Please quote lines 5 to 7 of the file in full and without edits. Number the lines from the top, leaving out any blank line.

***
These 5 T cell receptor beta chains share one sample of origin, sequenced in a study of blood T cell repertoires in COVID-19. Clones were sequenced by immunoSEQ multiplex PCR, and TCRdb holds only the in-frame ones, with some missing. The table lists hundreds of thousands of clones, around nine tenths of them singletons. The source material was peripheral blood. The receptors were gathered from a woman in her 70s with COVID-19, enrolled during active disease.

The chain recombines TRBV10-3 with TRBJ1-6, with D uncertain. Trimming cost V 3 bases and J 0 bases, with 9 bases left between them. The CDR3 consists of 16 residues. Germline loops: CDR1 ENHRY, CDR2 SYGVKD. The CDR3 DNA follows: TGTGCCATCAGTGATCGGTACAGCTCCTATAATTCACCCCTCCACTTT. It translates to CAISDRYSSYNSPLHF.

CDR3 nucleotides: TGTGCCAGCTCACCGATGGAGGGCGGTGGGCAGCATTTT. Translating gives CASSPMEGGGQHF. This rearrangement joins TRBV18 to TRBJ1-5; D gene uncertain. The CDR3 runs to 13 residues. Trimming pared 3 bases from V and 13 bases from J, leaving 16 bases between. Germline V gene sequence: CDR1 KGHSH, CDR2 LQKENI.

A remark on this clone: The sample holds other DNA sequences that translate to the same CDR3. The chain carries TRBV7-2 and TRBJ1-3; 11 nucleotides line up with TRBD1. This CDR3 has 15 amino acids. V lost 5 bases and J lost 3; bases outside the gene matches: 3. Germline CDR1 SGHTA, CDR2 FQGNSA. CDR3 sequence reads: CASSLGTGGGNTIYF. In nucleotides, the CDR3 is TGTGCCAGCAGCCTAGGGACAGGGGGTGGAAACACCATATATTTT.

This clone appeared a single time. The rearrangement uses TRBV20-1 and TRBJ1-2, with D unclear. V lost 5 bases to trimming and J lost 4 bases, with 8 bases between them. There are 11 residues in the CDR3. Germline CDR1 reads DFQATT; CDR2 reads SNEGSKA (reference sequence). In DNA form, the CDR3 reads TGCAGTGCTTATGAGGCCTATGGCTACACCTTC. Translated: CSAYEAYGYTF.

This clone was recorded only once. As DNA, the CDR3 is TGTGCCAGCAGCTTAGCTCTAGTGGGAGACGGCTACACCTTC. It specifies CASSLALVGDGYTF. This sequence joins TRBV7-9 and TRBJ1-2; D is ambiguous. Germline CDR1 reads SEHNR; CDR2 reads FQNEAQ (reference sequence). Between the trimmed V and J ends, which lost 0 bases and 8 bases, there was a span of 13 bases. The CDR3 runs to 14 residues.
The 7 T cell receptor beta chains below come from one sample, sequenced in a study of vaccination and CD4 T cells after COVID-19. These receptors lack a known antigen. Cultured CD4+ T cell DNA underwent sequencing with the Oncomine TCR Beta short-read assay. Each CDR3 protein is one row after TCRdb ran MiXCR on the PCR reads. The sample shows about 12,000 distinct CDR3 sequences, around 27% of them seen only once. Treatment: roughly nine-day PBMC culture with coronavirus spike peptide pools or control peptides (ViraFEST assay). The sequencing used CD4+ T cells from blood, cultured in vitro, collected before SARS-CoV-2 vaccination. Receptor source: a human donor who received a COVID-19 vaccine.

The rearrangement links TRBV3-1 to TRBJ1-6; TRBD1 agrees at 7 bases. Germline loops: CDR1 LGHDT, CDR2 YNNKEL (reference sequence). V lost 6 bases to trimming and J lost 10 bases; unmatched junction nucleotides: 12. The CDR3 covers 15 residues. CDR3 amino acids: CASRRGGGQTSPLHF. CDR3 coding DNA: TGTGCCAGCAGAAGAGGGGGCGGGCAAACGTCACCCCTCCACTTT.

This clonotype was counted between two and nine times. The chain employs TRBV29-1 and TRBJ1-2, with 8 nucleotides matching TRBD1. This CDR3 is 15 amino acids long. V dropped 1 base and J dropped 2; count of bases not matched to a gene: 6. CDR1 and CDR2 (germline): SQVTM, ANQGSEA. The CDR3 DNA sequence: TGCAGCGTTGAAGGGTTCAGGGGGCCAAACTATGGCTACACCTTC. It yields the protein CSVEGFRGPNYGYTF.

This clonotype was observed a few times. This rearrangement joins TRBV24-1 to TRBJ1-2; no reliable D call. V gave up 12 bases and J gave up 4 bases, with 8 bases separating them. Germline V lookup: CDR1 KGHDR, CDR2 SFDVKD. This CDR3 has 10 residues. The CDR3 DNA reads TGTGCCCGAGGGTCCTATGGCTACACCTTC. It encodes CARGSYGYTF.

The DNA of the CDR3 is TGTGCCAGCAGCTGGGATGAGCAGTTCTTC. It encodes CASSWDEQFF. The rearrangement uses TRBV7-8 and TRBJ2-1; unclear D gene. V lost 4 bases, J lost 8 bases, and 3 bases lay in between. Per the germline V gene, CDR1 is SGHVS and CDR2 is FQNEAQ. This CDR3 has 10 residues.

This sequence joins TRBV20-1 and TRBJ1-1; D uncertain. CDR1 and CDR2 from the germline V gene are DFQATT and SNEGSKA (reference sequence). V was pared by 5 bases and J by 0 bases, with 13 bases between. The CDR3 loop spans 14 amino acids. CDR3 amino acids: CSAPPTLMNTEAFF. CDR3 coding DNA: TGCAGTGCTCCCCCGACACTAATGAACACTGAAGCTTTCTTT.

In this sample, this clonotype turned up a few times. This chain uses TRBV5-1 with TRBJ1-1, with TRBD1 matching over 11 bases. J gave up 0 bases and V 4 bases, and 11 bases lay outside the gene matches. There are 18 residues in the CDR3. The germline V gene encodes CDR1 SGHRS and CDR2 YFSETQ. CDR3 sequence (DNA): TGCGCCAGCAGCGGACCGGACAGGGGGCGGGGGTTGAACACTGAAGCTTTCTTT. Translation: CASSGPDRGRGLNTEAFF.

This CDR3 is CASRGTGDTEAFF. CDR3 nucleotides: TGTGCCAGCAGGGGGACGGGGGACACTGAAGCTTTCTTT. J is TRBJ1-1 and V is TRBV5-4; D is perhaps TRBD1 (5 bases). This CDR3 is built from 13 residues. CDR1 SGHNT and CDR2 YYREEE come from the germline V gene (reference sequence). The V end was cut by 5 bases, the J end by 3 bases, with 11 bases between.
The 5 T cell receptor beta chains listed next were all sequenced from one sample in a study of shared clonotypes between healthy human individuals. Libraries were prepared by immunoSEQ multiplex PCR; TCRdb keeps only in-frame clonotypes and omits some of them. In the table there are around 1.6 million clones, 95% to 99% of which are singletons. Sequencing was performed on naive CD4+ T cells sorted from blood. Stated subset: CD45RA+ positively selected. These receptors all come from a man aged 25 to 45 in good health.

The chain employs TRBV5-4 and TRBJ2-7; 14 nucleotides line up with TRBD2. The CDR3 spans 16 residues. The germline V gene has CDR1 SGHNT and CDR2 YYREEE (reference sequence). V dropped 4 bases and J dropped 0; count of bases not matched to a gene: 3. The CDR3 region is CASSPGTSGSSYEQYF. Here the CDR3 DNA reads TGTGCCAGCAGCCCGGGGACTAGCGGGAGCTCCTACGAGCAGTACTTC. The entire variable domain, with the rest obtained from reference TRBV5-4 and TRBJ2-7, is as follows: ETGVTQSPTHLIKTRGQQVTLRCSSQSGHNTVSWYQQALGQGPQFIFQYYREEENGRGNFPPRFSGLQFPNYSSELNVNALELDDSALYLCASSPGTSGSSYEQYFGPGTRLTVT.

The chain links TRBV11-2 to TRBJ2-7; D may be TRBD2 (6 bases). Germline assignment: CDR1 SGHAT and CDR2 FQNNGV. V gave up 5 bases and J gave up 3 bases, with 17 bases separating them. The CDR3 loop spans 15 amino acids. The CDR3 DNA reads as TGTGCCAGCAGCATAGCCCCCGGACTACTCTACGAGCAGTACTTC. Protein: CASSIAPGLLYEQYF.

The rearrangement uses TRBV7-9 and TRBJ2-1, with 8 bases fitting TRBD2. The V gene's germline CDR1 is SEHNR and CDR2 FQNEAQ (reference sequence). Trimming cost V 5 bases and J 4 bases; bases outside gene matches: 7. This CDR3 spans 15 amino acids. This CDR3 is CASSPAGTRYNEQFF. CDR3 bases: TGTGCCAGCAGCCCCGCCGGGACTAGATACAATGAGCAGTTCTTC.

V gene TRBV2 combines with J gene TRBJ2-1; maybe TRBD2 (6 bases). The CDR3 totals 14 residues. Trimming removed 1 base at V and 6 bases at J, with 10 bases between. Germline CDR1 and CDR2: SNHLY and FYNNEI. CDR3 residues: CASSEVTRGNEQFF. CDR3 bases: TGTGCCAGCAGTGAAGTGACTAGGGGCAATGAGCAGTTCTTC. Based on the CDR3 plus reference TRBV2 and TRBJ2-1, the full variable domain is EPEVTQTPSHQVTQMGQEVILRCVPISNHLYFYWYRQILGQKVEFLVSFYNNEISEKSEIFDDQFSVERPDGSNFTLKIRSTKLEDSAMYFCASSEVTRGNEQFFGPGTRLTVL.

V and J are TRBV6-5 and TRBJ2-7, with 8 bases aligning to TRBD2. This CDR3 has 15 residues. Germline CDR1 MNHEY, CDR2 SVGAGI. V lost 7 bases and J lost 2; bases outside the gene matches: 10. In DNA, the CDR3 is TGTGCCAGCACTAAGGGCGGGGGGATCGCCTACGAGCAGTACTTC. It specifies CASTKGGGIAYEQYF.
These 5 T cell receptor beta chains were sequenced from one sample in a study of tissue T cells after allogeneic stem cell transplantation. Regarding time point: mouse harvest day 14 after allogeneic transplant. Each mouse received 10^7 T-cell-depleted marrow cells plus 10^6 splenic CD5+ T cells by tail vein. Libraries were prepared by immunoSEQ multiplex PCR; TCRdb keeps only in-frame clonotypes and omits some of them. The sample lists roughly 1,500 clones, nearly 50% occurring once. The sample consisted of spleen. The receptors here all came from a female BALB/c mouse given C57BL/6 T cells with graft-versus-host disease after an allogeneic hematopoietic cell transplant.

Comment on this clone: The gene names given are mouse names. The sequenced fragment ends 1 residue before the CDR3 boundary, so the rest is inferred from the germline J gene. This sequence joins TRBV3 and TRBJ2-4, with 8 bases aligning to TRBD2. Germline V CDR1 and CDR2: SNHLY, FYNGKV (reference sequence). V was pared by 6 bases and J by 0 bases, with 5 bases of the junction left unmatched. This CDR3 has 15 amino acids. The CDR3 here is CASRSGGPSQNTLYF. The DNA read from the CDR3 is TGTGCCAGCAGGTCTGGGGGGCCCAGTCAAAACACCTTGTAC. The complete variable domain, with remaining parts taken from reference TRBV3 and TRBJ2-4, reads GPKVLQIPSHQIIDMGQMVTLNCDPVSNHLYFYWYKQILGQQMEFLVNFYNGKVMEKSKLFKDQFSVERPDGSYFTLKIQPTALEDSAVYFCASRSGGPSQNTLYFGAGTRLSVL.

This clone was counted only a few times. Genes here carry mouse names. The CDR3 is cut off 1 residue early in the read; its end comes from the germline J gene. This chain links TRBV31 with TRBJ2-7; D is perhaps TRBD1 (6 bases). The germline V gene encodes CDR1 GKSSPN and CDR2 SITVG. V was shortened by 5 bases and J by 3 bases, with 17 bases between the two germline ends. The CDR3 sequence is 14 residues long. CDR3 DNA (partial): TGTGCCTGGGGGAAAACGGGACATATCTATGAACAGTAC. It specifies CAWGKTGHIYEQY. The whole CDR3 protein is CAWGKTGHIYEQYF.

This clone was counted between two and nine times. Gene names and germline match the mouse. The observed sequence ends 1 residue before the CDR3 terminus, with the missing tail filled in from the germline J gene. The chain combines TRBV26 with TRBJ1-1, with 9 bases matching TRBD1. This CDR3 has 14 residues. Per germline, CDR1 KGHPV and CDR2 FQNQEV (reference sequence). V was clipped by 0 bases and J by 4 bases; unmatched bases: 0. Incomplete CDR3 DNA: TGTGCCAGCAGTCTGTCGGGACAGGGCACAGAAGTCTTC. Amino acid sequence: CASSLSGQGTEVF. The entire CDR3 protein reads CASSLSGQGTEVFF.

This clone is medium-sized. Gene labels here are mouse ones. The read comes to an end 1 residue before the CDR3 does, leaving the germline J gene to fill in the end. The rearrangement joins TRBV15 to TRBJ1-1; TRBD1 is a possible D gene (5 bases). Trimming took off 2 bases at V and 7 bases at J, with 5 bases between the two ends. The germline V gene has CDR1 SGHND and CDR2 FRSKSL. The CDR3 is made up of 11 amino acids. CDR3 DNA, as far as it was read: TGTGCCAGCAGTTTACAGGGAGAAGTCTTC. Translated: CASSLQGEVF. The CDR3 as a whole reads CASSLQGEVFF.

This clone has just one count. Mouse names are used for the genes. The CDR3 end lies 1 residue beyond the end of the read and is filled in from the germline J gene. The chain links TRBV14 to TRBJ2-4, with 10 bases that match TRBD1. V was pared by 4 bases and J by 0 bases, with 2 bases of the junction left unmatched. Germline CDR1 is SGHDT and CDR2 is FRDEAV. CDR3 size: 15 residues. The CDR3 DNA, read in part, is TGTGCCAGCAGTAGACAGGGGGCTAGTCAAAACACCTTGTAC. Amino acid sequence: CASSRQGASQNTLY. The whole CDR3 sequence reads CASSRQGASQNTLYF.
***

This clone appeared a single time. The rearrangement uses TRBV20-1 and TRBJ1-2, with D unclear. V lost 5 bases to trimming and J lost 4 bases, with 8 bases between them. There are 11 residues in the CDR3. Germline CDR1 reads DFQATT; CDR2 reads SNEGSKA (reference sequence). In DNA form, the CDR3 reads TGCAGTGCTTATGAGGCCTATGGCTACACCTTC. Translated: CSAYEAYGYTF.

This clone was recorded only once. As DNA, the CDR3 is TGTGCCAGCAGCTTAGCTCTAGTGGGAGACGGCTACACCTTC. It specifies CASSLALVGDGYTF. This sequence joins TRBV7-9 and TRBJ1-2; D is ambiguous. Germline CDR1 reads SEHNR; CDR2 reads FQNEAQ (reference sequence). Between the trimmed V and J ends, which lost 0 bases and 8 bases, there was a span of 13 bases. The CDR3 runs to 14 residues.
The 7 T cell receptor beta chains below come from one sample, sequenced in a study of vaccination and CD4 T cells after COVID-19. These receptors lack a known antigen. Cultured CD4+ T cell DNA underwent sequencing with the Oncomine TCR Beta short-read assay. Each CDR3 protein is one row after TCRdb ran MiXCR on the PCR reads. The sample shows about 12,000 distinct CDR3 sequences, around 27% of them seen only once. Treatment: roughly nine-day PBMC culture with coronavirus spike peptide pools or control peptides (ViraFEST assay). The sequencing used CD4+ T cells from blood, cultured in vitro, collected before SARS-CoV-2 vaccination. Receptor source: a human donor who received a COVID-19 vaccine.